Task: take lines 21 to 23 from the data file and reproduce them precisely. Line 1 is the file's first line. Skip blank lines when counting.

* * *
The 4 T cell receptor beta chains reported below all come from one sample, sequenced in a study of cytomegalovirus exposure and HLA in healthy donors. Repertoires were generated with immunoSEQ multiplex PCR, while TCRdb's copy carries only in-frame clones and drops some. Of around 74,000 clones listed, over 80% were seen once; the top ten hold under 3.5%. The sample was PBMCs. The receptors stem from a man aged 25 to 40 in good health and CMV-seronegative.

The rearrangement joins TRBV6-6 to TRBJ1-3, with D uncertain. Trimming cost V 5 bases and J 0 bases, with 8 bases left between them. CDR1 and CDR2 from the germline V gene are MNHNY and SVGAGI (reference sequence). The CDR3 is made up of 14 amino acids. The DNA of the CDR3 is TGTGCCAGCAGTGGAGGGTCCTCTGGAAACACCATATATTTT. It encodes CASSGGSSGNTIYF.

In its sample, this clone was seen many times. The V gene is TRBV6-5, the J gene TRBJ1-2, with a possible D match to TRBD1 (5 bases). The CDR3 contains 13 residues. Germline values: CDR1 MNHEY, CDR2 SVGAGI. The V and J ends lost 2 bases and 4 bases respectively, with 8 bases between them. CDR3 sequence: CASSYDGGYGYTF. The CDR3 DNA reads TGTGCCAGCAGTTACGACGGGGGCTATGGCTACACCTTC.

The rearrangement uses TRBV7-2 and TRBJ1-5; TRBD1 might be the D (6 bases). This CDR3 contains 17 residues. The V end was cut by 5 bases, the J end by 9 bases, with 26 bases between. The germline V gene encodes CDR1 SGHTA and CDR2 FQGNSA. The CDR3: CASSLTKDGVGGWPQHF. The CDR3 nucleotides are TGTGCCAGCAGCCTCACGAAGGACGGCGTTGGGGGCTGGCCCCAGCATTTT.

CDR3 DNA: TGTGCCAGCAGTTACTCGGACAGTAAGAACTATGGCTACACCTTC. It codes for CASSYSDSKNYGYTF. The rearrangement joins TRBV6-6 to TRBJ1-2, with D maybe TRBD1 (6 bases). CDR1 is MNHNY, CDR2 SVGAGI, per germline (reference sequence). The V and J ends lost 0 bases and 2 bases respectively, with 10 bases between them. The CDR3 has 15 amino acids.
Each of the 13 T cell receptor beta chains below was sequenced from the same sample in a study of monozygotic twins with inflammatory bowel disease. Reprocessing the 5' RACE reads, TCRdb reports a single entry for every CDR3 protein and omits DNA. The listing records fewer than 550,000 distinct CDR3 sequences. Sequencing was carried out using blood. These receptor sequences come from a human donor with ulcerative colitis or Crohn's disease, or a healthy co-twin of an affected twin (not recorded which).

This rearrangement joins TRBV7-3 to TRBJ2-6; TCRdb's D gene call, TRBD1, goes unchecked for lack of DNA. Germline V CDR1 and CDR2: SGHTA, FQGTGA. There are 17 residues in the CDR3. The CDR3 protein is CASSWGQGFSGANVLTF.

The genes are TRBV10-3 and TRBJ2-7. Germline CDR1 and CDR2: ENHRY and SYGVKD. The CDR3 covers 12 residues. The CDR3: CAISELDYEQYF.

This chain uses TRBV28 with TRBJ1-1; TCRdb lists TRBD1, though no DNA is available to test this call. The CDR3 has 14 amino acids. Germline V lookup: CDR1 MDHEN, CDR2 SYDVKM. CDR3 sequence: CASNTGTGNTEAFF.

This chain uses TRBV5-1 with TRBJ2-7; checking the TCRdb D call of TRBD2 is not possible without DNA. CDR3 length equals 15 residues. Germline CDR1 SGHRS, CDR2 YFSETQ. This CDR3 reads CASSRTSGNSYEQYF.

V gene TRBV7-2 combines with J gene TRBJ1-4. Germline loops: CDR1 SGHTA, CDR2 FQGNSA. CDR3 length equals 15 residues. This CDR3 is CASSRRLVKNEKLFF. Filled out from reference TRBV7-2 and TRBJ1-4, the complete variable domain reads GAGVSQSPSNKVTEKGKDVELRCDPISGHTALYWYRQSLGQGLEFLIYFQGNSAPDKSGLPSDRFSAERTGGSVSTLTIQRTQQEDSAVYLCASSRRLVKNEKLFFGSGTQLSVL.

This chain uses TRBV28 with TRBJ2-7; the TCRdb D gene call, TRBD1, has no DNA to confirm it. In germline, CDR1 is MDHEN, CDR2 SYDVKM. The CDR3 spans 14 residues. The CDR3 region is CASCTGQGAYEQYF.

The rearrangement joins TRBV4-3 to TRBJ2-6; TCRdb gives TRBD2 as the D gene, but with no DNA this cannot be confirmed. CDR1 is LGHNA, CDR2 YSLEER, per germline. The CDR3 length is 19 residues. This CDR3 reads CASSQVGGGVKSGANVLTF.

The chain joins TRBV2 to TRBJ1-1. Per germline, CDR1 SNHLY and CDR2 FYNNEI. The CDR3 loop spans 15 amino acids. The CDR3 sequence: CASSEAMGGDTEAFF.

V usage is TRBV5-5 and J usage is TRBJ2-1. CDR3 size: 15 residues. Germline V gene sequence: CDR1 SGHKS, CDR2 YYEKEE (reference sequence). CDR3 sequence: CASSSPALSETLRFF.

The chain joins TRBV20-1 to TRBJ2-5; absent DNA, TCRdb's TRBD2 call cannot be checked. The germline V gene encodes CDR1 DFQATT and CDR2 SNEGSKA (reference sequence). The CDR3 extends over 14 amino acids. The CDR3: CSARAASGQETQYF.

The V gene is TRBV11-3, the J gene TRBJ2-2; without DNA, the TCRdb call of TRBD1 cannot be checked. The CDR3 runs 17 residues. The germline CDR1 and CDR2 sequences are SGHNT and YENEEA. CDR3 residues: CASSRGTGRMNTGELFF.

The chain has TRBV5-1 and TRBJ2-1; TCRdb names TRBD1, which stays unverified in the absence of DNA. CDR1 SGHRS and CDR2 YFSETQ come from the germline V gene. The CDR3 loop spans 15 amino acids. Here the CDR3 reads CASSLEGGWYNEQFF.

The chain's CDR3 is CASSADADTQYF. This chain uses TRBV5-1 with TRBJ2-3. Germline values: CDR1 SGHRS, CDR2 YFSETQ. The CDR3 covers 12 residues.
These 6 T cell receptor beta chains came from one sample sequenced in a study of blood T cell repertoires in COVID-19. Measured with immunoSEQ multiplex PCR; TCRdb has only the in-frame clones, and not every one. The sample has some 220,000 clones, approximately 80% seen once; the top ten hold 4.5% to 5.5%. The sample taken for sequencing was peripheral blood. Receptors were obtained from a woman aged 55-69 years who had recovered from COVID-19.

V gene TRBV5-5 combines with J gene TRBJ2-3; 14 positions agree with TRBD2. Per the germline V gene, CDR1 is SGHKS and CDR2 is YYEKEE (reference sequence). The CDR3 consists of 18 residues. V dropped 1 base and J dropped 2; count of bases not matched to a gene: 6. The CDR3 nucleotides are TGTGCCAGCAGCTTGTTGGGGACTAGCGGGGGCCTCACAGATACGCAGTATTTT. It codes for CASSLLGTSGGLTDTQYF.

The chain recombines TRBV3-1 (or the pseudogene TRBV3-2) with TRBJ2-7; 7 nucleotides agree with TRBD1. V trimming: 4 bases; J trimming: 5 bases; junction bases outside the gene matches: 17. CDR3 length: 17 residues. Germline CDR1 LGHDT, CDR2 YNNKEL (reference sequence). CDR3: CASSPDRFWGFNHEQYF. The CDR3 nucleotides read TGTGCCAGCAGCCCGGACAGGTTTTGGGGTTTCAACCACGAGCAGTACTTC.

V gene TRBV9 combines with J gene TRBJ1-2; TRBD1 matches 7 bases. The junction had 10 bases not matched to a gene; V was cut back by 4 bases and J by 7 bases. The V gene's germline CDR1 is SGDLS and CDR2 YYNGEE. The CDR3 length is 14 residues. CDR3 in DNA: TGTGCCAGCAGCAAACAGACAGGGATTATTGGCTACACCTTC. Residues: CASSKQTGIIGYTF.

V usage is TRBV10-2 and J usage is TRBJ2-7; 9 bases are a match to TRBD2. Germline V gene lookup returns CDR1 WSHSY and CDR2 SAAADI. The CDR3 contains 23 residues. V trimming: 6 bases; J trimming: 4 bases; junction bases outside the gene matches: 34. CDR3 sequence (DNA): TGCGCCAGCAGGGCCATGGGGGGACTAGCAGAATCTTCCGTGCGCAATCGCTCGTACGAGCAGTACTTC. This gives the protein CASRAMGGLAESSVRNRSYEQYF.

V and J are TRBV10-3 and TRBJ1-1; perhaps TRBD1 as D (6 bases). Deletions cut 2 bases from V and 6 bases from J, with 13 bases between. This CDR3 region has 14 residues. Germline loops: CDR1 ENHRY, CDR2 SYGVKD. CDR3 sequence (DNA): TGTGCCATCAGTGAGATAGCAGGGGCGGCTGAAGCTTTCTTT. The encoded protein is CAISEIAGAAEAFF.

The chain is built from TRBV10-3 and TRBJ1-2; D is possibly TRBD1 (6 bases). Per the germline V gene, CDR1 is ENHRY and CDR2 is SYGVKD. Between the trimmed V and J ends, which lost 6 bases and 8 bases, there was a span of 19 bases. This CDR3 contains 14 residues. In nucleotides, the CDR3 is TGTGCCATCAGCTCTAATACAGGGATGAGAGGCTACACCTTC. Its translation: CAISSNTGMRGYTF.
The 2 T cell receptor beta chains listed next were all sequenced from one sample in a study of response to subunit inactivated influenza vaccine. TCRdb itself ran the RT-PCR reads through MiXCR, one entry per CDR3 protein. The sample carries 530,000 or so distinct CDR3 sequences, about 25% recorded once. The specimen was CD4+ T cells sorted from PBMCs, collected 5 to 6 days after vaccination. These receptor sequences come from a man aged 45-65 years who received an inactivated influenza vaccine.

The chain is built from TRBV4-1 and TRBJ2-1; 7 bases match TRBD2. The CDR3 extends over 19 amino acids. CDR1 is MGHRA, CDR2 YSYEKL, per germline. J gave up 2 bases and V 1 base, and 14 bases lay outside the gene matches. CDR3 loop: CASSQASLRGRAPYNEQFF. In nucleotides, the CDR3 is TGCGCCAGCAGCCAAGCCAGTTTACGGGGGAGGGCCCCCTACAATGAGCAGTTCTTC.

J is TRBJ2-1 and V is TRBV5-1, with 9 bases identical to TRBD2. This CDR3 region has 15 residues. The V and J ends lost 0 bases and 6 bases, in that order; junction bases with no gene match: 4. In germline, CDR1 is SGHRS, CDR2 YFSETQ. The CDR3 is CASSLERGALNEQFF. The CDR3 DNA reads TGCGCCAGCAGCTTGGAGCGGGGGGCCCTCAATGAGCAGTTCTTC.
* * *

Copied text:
V gene TRBV5-5 combines with J gene TRBJ2-3; 14 positions agree with TRBD2. Per the germline V gene, CDR1 is SGHKS and CDR2 is YYEKEE (reference sequence). The CDR3 consists of 18 residues. V dropped 1 base and J dropped 2; count of bases not matched to a gene: 6. The CDR3 nucleotides are TGTGCCAGCAGCTTGTTGGGGACTAGCGGGGGCCTCACAGATACGCAGTATTTT. It codes for CASSLLGTSGGLTDTQYF.

The chain recombines TRBV3-1 (or the pseudogene TRBV3-2) with TRBJ2-7; 7 nucleotides agree with TRBD1. V trimming: 4 bases; J trimming: 5 bases; junction bases outside the gene matches: 17. CDR3 length: 17 residues. Germline CDR1 LGHDT, CDR2 YNNKEL (reference sequence). CDR3: CASSPDRFWGFNHEQYF. The CDR3 nucleotides read TGTGCCAGCAGCCCGGACAGGTTTTGGGGTTTCAACCACGAGCAGTACTTC.

V gene TRBV9 combines with J gene TRBJ1-2; TRBD1 matches 7 bases. The junction had 10 bases not matched to a gene; V was cut back by 4 bases and J by 7 bases. The V gene's germline CDR1 is SGDLS and CDR2 YYNGEE. The CDR3 length is 14 residues. CDR3 in DNA: TGTGCCAGCAGCAAACAGACAGGGATTATTGGCTACACCTTC. Residues: CASSKQTGIIGYTF.